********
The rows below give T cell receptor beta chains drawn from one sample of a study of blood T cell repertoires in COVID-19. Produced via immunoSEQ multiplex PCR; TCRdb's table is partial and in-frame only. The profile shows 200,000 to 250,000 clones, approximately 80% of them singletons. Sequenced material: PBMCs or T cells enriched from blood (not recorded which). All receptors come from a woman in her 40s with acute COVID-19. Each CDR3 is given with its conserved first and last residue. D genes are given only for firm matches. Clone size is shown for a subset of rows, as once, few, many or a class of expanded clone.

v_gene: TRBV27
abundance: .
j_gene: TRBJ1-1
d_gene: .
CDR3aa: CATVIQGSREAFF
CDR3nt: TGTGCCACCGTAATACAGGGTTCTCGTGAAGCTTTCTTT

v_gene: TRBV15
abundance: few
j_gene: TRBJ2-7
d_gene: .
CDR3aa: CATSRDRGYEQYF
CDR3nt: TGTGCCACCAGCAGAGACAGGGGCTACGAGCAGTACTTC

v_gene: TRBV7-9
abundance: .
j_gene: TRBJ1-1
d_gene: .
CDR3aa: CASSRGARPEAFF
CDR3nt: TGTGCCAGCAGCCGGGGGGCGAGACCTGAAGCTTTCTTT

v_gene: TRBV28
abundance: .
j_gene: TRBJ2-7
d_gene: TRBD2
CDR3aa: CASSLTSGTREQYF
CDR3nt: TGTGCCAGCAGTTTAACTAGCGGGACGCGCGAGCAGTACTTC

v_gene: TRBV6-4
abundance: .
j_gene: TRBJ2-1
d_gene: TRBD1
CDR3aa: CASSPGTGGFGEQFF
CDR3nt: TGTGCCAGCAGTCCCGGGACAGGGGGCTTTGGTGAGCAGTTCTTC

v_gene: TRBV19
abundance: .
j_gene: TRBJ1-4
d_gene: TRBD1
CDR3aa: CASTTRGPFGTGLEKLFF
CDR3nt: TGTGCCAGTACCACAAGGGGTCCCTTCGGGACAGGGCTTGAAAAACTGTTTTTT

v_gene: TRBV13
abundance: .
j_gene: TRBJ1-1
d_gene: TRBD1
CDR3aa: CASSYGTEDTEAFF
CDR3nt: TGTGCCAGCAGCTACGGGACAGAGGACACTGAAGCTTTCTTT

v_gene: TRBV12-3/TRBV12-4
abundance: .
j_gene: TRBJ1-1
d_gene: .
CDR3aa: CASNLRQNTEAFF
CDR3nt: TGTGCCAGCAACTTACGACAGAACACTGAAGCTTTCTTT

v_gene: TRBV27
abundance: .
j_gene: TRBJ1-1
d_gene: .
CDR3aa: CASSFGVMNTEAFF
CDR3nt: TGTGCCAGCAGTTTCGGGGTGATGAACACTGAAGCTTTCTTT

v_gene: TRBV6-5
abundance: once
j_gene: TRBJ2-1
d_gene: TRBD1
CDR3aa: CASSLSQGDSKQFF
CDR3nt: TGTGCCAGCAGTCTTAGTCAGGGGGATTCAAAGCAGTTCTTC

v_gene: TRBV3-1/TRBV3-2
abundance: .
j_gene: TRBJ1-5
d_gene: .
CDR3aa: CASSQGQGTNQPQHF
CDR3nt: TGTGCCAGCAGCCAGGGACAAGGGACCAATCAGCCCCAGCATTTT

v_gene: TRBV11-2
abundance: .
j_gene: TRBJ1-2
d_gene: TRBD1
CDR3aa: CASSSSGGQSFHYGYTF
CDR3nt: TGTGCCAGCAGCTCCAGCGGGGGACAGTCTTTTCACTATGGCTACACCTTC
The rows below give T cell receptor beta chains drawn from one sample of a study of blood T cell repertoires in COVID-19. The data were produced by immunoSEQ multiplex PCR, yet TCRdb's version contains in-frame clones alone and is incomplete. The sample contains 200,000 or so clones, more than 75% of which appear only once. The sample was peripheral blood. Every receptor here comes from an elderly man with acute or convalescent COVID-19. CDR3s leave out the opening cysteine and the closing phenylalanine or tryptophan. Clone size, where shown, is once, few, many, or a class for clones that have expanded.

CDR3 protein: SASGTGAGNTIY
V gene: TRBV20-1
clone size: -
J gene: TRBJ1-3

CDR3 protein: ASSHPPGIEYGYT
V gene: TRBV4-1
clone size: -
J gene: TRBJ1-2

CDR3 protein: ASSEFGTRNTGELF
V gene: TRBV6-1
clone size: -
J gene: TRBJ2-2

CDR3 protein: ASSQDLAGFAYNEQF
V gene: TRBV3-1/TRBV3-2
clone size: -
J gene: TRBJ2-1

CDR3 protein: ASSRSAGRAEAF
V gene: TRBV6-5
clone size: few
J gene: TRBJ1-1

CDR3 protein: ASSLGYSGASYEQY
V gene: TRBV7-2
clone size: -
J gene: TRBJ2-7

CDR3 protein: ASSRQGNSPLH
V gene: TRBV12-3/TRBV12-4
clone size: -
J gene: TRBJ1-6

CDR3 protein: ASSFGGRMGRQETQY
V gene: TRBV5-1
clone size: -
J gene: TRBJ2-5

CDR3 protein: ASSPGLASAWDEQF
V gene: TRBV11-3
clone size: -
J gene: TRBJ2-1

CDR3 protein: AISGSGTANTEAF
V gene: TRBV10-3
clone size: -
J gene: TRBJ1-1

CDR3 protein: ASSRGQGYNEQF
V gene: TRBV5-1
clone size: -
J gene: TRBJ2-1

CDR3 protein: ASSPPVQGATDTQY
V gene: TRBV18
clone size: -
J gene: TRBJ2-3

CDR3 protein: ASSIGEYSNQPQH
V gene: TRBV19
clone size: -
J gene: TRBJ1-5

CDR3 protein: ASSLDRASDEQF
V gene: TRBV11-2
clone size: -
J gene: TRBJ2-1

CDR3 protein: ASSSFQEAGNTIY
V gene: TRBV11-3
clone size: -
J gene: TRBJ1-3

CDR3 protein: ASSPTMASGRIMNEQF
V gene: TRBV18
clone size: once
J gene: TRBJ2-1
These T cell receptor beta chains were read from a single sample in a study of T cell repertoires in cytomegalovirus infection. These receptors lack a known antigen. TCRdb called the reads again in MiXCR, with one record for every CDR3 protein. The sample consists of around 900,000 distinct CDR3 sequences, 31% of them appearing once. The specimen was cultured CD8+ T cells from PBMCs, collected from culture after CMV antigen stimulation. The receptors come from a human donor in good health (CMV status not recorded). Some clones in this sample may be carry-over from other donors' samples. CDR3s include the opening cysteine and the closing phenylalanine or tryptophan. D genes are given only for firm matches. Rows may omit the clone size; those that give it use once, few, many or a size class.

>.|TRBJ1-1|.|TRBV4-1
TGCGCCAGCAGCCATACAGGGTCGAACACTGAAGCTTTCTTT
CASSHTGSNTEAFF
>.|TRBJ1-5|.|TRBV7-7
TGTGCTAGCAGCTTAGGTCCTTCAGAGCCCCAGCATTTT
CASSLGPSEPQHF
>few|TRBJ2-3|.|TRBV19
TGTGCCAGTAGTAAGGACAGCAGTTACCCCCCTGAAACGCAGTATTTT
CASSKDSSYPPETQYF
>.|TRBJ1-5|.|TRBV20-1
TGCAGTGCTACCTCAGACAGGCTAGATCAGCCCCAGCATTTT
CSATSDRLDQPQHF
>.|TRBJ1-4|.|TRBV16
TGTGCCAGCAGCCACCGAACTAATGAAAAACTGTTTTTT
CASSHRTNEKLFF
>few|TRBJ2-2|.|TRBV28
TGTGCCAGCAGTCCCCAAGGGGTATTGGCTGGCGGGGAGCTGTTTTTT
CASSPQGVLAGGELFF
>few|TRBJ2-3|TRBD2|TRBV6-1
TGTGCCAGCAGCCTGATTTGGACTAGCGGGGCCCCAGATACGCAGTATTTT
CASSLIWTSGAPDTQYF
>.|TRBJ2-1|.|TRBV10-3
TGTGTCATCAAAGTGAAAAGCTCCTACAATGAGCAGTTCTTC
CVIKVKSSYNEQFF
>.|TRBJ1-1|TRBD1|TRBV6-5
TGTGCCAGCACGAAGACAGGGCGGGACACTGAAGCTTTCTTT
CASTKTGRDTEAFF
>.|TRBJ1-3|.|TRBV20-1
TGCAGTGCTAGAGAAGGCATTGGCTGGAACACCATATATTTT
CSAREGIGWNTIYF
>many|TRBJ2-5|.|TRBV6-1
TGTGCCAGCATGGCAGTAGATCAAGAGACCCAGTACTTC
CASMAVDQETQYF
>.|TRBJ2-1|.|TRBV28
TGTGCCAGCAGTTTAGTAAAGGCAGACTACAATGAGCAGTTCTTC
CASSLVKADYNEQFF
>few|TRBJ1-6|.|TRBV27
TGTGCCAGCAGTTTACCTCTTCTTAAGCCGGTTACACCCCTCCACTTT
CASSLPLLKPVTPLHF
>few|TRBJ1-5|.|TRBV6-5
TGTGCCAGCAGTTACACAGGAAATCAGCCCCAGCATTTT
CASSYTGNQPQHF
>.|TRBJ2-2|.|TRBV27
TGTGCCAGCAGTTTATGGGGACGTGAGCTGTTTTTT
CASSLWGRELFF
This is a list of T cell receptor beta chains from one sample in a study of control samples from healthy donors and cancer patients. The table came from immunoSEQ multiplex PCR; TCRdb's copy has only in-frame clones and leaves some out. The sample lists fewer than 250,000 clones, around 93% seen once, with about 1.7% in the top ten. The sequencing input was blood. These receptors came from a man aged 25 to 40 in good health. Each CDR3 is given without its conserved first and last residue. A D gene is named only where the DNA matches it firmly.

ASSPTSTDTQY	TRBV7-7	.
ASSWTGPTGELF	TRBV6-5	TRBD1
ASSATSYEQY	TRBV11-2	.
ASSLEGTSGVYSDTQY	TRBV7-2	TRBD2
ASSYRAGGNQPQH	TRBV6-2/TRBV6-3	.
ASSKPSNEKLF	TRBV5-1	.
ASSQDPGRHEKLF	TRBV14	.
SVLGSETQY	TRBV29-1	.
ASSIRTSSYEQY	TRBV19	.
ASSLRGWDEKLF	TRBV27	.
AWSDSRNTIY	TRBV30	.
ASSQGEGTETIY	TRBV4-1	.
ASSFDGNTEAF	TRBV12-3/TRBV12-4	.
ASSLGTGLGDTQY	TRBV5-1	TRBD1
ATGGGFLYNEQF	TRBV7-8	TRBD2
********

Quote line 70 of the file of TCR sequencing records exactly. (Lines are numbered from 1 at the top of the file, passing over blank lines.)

j_gene: TRBJ1-2